There remains the possibility that the science is wrong and that climate change currently being experienced is primarily due to natural causes rather than being human-induced. The mounting evidence suggests that the probability of this is low, and declining. Nonetheless, in committing to the policy proposed, this scenario should be kept in mind. Prudent risk assessment, weighing the risks and their probabilities in the light of today’s knowledge, suggests that it clearly makes sense to proceed with these proposals, as the potential impact of dangerous climate change may be catastrophic, while the costs of carbon emission reduction are manageable. To continue with business-as-usual implies an irreversible increase in global atmospheric carbon concentrations, which would be foolhardy in the light of the evidence available. But the risk assessment must be kept under review as the scientific evidence evolves.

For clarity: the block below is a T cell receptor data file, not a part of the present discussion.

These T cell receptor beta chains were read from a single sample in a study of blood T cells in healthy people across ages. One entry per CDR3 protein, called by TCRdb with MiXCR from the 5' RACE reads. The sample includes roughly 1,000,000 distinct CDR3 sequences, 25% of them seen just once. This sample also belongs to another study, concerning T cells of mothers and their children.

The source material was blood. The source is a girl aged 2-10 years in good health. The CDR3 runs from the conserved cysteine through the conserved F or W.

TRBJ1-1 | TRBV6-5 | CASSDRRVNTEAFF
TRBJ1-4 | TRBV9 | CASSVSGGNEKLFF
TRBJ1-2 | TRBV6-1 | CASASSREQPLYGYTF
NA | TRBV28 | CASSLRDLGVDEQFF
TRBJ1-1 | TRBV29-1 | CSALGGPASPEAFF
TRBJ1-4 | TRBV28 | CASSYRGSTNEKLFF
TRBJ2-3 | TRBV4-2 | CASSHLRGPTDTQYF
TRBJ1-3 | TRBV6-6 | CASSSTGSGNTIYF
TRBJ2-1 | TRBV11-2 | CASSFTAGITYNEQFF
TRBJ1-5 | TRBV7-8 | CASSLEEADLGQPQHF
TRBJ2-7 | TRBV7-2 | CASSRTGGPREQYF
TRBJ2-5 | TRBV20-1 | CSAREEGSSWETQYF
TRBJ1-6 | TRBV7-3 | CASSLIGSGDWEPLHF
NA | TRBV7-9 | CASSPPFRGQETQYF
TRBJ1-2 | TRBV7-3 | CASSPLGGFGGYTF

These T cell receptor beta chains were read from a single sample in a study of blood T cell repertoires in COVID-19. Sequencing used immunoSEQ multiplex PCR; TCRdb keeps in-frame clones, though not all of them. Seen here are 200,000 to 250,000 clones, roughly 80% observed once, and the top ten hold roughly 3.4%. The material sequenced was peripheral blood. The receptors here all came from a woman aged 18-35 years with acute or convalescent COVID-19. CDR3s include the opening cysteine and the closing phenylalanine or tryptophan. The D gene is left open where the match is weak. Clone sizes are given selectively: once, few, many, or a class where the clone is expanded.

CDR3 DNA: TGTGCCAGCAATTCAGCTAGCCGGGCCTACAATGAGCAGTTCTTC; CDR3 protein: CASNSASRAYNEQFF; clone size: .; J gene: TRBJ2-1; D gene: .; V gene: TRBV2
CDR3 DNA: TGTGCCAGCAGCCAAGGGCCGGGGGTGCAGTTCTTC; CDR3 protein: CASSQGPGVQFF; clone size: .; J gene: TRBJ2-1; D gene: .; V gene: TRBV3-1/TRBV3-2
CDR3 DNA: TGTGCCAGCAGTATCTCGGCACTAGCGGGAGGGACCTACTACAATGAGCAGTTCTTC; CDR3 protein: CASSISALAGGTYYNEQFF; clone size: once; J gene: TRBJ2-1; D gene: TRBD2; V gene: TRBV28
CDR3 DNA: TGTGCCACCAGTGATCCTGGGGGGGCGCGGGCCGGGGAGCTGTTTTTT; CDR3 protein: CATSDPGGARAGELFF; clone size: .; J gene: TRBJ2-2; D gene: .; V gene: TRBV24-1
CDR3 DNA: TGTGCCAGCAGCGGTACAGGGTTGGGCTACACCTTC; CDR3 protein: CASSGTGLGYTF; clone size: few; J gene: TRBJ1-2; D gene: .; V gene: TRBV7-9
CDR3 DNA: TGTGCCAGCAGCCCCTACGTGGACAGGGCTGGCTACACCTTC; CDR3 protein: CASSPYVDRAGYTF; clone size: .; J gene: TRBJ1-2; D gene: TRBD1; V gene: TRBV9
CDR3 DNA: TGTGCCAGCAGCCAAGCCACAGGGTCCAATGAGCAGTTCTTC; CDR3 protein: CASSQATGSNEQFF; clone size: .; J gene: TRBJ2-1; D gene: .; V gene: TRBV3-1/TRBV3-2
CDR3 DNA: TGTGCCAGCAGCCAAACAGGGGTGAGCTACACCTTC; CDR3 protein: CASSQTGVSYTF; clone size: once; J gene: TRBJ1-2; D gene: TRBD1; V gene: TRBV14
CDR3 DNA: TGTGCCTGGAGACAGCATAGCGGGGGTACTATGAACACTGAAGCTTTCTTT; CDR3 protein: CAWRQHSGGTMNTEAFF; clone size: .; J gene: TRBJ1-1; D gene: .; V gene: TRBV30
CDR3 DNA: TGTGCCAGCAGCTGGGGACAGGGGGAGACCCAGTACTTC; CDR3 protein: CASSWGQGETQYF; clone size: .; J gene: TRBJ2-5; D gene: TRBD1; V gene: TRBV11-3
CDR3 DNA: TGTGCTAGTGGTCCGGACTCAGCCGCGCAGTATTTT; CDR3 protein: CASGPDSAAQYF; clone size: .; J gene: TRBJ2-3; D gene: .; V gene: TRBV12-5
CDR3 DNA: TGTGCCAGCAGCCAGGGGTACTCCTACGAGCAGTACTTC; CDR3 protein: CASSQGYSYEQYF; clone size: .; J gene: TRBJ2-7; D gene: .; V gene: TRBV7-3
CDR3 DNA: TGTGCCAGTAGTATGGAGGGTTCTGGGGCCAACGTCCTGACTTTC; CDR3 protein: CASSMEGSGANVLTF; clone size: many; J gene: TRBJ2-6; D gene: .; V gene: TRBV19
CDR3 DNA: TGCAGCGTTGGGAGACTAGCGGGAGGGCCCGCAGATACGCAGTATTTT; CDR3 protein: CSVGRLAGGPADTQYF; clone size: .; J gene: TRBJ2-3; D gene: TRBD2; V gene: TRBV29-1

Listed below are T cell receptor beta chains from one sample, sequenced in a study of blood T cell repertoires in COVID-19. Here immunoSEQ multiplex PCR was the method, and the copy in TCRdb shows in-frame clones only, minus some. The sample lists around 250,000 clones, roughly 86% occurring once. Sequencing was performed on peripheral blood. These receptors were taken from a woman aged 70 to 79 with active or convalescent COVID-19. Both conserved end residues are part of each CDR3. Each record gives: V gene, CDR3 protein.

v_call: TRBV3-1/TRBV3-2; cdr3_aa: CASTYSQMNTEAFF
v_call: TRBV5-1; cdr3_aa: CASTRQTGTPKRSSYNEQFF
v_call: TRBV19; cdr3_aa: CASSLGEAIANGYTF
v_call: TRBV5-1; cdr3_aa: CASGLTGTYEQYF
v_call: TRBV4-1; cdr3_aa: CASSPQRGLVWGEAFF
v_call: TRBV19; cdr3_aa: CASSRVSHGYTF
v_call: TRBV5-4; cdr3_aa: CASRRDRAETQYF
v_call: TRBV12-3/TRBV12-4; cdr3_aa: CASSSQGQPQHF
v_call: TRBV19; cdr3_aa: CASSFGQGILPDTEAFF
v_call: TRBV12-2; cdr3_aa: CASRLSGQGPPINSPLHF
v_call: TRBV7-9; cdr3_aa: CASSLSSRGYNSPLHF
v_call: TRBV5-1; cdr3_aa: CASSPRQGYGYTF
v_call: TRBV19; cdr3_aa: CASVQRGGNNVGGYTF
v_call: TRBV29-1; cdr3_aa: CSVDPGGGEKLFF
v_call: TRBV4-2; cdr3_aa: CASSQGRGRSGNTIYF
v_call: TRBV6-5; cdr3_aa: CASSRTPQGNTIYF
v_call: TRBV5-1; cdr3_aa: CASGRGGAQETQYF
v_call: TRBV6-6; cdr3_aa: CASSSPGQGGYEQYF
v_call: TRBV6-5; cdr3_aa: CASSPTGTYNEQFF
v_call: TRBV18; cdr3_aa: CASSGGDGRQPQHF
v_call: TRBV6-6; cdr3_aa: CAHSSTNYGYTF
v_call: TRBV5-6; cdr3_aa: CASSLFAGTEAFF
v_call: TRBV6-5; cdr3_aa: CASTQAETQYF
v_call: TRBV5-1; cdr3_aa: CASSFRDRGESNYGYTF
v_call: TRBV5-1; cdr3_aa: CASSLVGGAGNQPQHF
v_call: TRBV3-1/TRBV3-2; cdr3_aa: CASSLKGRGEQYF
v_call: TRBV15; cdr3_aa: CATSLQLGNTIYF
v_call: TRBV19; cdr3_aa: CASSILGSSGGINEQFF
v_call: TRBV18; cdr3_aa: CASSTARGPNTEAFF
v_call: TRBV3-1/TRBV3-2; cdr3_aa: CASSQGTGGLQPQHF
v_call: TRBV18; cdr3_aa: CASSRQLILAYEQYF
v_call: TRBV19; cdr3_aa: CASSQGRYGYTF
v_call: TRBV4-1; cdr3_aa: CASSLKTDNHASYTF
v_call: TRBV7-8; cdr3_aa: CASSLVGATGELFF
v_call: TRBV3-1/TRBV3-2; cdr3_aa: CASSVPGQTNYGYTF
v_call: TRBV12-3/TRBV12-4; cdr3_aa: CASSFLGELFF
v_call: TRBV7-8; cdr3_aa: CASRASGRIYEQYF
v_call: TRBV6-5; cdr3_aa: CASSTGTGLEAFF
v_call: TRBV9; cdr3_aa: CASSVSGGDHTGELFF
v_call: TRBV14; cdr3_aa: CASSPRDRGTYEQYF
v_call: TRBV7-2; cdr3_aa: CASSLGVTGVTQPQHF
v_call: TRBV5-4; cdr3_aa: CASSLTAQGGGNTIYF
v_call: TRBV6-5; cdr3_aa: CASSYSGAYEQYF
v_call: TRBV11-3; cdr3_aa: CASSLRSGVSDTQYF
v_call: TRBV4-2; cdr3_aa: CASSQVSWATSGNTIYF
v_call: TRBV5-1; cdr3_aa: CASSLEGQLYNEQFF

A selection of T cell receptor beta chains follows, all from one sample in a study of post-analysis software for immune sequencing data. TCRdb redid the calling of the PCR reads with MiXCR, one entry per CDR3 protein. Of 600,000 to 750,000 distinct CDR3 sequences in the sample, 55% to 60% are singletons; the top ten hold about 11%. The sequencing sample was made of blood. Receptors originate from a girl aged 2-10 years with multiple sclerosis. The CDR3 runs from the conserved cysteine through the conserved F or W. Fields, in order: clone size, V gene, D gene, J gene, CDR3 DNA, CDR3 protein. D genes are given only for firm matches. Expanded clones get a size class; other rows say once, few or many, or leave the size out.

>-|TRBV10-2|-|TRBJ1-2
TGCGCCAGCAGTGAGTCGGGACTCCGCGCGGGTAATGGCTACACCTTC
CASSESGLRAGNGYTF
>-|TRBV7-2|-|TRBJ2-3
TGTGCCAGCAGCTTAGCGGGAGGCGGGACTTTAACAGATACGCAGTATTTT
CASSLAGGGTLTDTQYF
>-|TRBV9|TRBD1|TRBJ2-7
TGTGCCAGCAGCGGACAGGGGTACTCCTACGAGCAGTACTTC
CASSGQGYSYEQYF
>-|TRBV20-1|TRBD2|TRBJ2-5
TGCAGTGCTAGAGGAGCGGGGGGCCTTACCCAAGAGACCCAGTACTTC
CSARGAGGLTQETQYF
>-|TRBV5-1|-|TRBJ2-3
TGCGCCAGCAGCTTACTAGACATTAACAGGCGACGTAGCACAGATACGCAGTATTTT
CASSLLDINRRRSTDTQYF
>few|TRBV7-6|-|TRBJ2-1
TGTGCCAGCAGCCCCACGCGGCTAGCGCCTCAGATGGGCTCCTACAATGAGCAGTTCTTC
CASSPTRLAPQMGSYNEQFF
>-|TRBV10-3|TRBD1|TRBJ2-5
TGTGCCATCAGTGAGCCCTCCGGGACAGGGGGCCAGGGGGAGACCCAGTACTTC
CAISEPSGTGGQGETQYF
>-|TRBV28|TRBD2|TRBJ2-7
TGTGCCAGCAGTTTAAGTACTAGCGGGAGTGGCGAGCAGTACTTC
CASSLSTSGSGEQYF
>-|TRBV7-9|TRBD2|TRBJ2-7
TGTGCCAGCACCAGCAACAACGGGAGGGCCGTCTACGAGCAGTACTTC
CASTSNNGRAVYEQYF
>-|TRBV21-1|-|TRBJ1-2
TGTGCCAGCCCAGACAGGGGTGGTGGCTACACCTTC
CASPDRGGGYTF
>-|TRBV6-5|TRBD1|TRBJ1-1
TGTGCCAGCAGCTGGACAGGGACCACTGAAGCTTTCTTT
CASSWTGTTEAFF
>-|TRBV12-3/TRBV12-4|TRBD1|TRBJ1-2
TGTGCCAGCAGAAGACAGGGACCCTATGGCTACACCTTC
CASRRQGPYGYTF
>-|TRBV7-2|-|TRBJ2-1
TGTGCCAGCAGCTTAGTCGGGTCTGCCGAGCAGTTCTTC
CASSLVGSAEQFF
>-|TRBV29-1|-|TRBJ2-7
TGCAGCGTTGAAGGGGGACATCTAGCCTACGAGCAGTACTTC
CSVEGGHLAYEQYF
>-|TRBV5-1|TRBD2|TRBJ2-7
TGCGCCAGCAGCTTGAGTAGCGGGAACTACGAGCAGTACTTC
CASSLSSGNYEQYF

Whilst policy should endeavour to minimise costs and smooth the transition to a low-carbon economy equitably, there will undoubtedly be pain, but the pain of not taking action will be considerably greater.In these circumstances, it is not possible to maintain industry competitiveness and economic growth as currently constituted. Conventional growth is a large part of the problem. We must move to a new paradigm of a sustainable economy, which requires major structural changes, as well as a shift in values.
But whilst some industries decline, greater opportunities open up. It is essential to take a proactive, forward looking view and seize these sustainable opportunities, rather than reactively defend an unsustainable status quo: the former represent the future of Australia, whereas the latter guarantees our decline and immeasurable community hardship. Rather than a problem, as currently presented, it is a unique opportunity to set humanity on a new course, built on sustainable principles.
The transition will only be achieved if there is strong leadership and a whole-hearted commitment to achieving these objectives. To build this commitment will require extensive community awareness programs.